Florence Bates in Texas, Brooklyn and Heaven
April 15, 1888
San Antonio, Texas, U.S.
|Died||January 31, 1954
Los Angeles, California, U.S.
|Cause of death||heart attack|
|Spouse(s)||William F. Jacoby
(m.1929–1951; his death)
(1909–19??; divorced); 1 daughter
Life and career
Born Florence Rabe in San Antonio, Texas, the second child of Jewish immigrants, Bates showed musical talent as a child, but a hand injury inhibited her from continuing her piano studies. In 1906, she graduated from the University of Texas at Austin with a degree in Mathematics, after which she taught school.
In 1909, she met and married her first husband and gave up her career to raise their daughter. When that marriage ended in divorce, she began to study Law and passed the bar examination in 1914, becoming at the age of 26 the first female lawyer in her home state. She practiced law for four years in San Antonio.
After the death of her parents, Bates left the legal profession to help her sister operate their father's antique business. She became a bilingual (English-Spanish) radio commentator whose program was designed to foster good relations between the United States and Mexico. In 1929, following the stock market crash and the death of her sister, Florence closed the antique shop and married a wealthy businessman, William F. Jacoby. When he lost his fortune, the couple moved to Los Angeles and opened a bakery, which proved a successful venture, until they sold it in the 1940s.
In the mid-1930s, Bates auditioned for and won the role of Miss Bates in a Pasadena Playhouse adaptation of Jane Austen's Emma. When she decided to continue working with the theatre group, she changed her professional name to that of the first character she played on stage. In 1939, she was introduced to Alfred Hitchcock, who cast her in her first major screen role, the vain dowager Mrs. Van Hopper, in Rebecca (1940).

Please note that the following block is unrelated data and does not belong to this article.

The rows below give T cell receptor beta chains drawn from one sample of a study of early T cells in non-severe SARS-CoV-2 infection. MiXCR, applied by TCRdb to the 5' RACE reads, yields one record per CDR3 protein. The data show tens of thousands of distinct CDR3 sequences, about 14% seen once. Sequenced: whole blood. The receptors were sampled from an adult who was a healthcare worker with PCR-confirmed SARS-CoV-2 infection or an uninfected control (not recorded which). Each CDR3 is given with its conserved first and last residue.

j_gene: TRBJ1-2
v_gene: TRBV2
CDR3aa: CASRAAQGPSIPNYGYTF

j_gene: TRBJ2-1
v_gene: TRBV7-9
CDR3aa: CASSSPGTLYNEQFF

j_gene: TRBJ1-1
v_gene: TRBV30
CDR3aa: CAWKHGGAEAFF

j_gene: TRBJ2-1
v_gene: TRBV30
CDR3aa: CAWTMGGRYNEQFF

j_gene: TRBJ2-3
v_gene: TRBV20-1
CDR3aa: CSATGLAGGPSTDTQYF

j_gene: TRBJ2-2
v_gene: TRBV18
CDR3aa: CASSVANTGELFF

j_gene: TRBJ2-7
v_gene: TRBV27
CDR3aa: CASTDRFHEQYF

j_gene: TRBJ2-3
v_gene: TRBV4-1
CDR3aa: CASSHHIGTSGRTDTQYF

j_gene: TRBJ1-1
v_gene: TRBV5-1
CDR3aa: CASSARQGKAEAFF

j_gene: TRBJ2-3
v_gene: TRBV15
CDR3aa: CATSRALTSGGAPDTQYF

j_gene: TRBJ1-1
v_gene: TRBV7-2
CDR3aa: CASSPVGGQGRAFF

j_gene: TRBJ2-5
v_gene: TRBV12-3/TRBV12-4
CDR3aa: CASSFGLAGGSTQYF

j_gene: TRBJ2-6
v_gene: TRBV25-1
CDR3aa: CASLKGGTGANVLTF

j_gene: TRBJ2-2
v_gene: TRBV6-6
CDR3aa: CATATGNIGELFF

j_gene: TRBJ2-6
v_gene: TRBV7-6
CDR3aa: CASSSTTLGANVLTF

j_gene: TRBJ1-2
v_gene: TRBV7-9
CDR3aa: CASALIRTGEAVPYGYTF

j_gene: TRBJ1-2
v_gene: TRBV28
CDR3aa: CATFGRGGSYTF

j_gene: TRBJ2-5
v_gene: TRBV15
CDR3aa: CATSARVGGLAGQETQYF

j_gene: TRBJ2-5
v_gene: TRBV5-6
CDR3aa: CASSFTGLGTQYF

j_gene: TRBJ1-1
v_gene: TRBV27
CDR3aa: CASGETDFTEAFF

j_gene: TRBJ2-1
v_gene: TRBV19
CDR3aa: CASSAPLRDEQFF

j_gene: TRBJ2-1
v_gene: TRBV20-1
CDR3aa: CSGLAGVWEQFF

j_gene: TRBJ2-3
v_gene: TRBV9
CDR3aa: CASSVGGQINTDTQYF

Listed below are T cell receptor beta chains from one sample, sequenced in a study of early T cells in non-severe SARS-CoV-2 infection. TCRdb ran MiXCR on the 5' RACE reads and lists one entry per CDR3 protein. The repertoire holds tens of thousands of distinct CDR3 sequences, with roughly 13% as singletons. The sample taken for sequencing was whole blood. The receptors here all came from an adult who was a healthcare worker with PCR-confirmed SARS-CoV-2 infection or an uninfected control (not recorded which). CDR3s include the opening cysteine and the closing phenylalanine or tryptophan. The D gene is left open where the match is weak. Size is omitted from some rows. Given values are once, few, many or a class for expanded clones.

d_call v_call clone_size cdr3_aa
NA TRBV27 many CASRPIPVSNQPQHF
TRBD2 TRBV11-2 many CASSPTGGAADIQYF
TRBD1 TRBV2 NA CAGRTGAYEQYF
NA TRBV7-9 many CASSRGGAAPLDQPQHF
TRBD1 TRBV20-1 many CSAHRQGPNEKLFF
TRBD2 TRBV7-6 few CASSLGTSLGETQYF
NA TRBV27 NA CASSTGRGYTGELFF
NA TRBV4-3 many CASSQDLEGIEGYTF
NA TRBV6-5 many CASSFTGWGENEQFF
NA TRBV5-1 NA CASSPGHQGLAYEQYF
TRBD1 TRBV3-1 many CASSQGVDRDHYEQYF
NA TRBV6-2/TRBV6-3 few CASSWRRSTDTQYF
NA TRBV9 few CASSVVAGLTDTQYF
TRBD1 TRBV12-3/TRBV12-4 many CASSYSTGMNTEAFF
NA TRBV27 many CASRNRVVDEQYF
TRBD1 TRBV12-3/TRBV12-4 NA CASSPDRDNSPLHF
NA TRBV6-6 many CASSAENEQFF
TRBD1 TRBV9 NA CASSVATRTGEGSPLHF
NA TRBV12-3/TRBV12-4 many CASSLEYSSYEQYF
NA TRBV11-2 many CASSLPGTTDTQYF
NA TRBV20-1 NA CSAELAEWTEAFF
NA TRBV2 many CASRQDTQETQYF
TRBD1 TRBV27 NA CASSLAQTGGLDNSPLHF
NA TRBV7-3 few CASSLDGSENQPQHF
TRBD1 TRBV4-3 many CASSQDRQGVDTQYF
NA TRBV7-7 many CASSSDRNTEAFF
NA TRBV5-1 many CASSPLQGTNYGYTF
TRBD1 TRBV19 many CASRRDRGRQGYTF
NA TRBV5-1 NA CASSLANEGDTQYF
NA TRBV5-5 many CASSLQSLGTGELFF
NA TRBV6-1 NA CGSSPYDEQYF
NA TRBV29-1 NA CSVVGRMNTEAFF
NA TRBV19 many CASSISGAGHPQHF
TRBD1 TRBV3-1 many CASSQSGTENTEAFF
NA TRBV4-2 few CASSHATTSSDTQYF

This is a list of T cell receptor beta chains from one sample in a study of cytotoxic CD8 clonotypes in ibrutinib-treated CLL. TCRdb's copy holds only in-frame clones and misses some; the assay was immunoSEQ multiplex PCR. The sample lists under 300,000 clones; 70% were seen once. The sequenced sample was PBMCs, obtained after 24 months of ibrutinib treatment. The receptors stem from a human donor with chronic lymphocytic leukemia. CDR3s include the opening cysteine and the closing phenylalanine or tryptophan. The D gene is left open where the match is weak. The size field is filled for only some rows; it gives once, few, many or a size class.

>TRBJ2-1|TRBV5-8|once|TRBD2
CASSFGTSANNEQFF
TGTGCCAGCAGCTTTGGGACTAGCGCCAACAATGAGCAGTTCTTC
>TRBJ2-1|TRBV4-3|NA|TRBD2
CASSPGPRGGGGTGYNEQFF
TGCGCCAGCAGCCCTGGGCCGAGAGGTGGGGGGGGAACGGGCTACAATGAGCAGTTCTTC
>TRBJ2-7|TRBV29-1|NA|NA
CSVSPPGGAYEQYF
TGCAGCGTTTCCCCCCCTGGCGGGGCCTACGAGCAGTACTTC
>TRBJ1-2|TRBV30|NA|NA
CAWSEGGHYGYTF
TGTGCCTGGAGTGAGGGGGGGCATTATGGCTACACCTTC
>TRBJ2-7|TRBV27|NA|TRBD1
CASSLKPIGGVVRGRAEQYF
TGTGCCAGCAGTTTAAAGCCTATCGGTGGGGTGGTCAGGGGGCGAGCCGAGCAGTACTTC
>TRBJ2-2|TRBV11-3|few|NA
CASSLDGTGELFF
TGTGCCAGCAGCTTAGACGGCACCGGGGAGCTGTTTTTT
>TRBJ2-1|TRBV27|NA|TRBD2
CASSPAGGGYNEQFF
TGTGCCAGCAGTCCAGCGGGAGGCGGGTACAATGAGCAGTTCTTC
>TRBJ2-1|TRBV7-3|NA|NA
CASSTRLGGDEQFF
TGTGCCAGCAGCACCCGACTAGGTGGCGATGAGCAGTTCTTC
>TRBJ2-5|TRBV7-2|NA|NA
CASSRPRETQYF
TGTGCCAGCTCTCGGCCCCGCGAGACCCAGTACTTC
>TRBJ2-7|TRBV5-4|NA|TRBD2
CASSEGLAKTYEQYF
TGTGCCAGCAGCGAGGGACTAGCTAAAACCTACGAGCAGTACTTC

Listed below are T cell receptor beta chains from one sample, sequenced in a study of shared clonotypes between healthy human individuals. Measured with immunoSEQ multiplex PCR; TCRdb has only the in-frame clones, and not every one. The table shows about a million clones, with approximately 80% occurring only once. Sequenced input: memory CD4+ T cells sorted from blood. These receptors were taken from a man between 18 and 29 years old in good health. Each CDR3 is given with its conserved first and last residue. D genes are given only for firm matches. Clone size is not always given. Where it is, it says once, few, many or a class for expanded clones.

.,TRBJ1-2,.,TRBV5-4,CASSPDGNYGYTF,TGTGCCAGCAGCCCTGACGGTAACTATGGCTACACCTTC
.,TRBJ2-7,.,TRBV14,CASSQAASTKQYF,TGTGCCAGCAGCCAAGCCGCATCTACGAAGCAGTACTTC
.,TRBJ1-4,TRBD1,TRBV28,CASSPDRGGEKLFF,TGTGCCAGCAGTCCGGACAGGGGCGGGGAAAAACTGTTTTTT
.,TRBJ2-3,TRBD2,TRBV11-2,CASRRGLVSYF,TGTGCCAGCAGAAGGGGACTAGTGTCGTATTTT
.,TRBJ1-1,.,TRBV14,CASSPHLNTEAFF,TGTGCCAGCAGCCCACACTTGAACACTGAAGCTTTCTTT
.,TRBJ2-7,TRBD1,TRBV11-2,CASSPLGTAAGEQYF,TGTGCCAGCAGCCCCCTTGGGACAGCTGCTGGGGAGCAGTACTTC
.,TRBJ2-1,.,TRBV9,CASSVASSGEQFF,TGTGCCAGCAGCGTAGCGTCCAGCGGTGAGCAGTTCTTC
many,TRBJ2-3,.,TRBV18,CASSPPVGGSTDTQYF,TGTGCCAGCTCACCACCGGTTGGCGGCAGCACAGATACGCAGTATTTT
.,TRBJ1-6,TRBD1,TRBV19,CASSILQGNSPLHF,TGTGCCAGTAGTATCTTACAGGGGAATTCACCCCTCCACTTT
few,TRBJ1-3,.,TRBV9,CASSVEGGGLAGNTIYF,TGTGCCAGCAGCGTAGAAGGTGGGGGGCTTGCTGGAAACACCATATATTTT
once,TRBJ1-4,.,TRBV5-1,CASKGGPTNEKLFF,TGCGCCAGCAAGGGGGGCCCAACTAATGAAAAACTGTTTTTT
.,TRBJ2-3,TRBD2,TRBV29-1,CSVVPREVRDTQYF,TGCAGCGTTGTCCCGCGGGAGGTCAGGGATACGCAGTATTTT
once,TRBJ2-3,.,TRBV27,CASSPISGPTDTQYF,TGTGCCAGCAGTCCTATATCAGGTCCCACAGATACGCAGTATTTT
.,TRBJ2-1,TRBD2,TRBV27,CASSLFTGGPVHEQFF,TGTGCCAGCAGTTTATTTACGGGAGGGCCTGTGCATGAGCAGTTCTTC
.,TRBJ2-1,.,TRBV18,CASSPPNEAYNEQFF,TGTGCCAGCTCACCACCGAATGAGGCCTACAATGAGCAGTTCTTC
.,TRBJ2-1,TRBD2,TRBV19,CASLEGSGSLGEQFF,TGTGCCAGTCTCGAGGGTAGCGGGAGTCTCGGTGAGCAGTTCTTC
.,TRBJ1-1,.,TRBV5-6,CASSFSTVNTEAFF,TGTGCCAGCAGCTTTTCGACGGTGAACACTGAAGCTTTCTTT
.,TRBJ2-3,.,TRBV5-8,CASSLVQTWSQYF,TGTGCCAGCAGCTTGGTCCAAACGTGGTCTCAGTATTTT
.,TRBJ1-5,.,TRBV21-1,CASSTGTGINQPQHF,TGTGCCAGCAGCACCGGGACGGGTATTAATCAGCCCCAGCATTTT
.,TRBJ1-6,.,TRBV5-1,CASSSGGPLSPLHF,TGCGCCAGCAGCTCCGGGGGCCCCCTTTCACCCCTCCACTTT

Bates appeared in more than sixty films over the course of the next thirteen years. Among her cinema credits are Kitty Foyle, Love Crazy, The Moon and Sixpence, Mr. Lucky, Heaven Can Wait, Lullaby of Broadway, Mister Big, Since You Went Away, Kismet, Saratoga Trunk, The Secret Life of Walter Mitty, Winter Meeting, I Remember Mama, Portrait of Jennie, A Letter to Three Wives, On the Town, and Les Misérables. In television, Bates had a regular role on The Hank McCune Show and made guest appearances on I Love Lucy, My Little Margie, "I Married Joan"  and Our Miss Brooks.
- Rebecca (1940)
- Strange Alibi (1941)
- The Moon and Sixpence (1942)
- The Mask of Dimitrios (1944)
- Tonight and Every Night (1945)
- Out of This World (1945)
- Winter Meeting (1948)
- A Letter to Three Wives (1949)
- The Judge Steps Out (1949)
- County Fair (1950)
- Belle of Old Mexico (1950)
- Havana Rose (1951)
- The Second Woman (1951)
- Paris Model (1953)
- Debbie Mauldin Cottrell, "JACOBY, FLORENCE RABE", Handbook of Texas Online (http://www.tshaonline.org/handbook/online/articles/fjact), accessed August 18, 2014. Uploaded on June 15, 2010. Published by the Texas State Historical Association.
- Joan Davis Channel, YouTube, 2 episodes: "Ballet" and "Lost Check"
- Florence Bates at the Internet Movie Database